A 250th anniversary celebration for the State Hermitage Museum in St. Petersburg, Russia, has generated fanfare and controversy. President Vladimir Putin was on hand for the museum’s jubilee reception December 7 when he presented the museum with a duo of dazzling gifts: a 19th-century clock made for Emperor Alexander III and Empress Maria Feodorovna’s twenty-fifth wedding anniversary and a clock-egg by jeweler to the tsars, Carl Fabergé.
Art Newspaper reports that in an interview with the newspaper Moskovsky Komsomolets, Alexander Ivanov, a Russian businessman who opened the Fabergé Museum in Baden-Baden, Germany, confirmed that the egg was the one he bought at Christie’s in 2007 for a record £9m
Founded in 1764, the Hermitage grew from the art collection of Russian Empress Catherine the Great to become one of the oldest and largest museums in the world. The collection encompasses over three million objects housed in a series of historic buildings, including the former residence of Russian emporers known as the Baroque Winter Palace.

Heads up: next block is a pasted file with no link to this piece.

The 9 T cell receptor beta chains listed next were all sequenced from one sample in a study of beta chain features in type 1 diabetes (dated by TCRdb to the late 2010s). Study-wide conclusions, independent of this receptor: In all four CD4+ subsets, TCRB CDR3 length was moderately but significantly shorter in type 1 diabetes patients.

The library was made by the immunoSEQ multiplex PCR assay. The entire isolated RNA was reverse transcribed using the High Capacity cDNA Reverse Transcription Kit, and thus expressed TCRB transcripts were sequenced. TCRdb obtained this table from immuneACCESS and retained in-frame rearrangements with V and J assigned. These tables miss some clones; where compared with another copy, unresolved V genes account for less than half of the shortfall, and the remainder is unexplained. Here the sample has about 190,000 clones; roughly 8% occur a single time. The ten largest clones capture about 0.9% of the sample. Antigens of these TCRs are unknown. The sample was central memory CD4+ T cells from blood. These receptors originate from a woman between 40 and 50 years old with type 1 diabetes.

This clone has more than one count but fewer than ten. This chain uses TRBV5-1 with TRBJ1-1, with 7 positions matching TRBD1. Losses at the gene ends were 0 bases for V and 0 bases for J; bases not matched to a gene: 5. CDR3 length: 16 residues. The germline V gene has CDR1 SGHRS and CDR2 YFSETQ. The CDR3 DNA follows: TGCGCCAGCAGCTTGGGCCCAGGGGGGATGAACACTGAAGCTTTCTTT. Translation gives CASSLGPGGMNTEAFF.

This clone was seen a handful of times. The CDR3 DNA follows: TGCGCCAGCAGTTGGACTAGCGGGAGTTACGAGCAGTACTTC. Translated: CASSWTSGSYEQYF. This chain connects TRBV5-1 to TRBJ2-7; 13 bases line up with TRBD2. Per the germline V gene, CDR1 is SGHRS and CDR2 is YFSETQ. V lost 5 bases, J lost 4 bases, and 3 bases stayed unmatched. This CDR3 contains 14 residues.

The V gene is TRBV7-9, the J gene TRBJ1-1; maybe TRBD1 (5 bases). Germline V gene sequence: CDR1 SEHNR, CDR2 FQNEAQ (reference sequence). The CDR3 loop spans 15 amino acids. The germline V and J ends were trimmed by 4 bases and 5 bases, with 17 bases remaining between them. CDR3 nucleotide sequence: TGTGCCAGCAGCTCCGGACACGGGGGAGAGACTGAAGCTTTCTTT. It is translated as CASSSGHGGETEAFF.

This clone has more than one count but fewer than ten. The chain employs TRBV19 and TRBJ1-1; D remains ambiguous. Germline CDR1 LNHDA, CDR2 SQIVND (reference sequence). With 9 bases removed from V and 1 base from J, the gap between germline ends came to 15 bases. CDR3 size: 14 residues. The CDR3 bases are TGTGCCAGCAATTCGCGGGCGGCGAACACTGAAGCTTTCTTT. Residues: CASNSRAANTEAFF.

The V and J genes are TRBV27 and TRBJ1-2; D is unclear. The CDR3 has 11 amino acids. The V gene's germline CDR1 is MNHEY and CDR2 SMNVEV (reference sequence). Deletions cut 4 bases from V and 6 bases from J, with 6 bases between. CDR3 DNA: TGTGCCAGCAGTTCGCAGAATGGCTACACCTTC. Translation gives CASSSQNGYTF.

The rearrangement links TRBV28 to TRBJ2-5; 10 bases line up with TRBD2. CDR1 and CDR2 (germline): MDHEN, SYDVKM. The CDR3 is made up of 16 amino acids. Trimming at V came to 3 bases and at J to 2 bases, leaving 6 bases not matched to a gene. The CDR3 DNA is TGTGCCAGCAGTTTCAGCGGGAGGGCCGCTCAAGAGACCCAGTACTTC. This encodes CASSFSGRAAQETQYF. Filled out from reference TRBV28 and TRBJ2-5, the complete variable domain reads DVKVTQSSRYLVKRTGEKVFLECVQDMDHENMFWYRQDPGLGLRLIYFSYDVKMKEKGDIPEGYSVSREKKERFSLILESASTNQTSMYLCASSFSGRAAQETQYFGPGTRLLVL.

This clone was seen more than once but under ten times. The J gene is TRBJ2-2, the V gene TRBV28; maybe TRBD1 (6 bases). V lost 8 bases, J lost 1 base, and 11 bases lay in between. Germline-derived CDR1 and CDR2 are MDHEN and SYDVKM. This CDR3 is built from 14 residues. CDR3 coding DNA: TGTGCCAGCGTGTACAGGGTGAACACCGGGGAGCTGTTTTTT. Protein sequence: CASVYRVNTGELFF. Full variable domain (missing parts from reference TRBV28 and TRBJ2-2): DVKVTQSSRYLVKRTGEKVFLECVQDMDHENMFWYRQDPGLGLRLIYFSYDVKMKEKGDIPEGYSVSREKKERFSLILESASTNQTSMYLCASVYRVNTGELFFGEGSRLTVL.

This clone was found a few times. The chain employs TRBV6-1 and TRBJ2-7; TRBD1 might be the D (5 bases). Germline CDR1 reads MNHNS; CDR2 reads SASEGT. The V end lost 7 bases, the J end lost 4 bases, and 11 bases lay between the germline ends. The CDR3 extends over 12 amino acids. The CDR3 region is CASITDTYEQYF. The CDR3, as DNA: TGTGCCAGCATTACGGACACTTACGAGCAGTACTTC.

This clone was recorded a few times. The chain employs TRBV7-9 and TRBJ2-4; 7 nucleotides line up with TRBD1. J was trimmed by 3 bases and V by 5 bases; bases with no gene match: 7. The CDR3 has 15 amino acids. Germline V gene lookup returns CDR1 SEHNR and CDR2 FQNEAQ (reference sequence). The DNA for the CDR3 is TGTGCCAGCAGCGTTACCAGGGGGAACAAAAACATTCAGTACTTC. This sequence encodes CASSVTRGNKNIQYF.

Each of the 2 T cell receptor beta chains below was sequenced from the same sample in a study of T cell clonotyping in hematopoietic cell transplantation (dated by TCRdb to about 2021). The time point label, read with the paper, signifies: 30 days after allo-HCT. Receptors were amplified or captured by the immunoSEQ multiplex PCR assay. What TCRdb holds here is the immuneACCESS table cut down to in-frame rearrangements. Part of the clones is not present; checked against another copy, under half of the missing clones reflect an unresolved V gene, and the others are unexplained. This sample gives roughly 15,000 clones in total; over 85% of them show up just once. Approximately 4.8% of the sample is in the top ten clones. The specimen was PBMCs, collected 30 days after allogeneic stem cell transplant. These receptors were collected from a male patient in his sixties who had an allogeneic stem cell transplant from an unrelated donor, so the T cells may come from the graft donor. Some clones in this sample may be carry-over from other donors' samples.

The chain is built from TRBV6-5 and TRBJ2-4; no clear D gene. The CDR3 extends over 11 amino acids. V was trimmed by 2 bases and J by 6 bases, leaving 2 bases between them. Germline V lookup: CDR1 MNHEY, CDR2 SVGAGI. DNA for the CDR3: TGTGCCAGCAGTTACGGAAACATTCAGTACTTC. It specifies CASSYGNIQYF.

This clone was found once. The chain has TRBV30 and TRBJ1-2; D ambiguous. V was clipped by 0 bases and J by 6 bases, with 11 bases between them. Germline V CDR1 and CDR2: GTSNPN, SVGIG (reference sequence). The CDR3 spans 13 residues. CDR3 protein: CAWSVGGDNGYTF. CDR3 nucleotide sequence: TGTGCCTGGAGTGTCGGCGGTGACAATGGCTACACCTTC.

A massive 3-D show projected onto the facade of its General Staff Building drew crowds last Saturaday to St. Petersburg’s Palace Embankmen, to see a showcase of the Hermitage's finest works and a historical overview of the museum. The three-hour show, “Dance of History,” drew more than a half million visitors.
A British Museum loan of an Elgin Marble to the Hermitage for the anniversary celebration raised protests from the GReeks who seek the return of their coveted classical relic.